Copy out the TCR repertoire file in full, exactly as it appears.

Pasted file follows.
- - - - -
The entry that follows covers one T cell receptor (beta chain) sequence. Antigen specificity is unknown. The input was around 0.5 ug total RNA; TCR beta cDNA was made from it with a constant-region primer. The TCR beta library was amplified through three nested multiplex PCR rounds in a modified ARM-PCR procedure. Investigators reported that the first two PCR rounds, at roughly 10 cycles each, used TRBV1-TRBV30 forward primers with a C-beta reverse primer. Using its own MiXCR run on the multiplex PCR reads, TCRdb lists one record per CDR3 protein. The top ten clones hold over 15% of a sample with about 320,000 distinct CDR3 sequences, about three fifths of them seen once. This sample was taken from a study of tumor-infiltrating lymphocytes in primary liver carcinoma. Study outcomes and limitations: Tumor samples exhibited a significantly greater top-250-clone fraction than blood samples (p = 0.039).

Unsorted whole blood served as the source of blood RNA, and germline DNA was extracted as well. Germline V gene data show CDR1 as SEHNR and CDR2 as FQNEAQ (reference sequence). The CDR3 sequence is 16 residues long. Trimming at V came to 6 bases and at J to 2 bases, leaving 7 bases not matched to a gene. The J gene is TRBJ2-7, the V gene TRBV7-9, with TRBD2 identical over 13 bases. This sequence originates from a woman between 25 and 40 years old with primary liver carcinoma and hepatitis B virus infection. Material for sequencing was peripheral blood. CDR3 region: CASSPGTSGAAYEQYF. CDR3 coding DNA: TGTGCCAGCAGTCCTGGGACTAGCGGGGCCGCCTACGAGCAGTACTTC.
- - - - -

The entry that follows covers one T cell receptor (beta chain) sequence. Antigen specificity is unknown. The input was around 0.5 ug total RNA; TCR beta cDNA was made from it with a constant-region primer. The TCR beta library was amplified through three nested multiplex PCR rounds in a modified ARM-PCR procedure. Investigators reported that the first two PCR rounds, at roughly 10 cycles each, used TRBV1-TRBV30 forward primers with a C-beta reverse primer. Using its own MiXCR run on the multiplex PCR reads, TCRdb lists one record per CDR3 protein. The top ten clones hold over 15% of a sample with about 320,000 distinct CDR3 sequences, about three fifths of them seen once. This sample was taken from a study of tumor-infiltrating lymphocytes in primary liver carcinoma. Study outcomes and limitations: Tumor samples exhibited a significantly greater top-250-clone fraction than blood samples (p = 0.039).

Unsorted whole blood served as the source of blood RNA, and germline DNA was extracted as well. Germline V gene data show CDR1 as SEHNR and CDR2 as FQNEAQ (reference sequence). The CDR3 sequence is 16 residues long. Trimming at V came to 6 bases and at J to 2 bases, leaving 7 bases not matched to a gene. The J gene is TRBJ2-7, the V gene TRBV7-9, with TRBD2 identical over 13 bases. This sequence originates from a woman between 25 and 40 years old with primary liver carcinoma and hepatitis B virus infection. Material for sequencing was peripheral blood. CDR3 region: CASSPGTSGAAYEQYF. CDR3 coding DNA: TGTGCCAGCAGTCCTGGGACTAGCGGGGCCGCCTACGAGCAGTACTTC.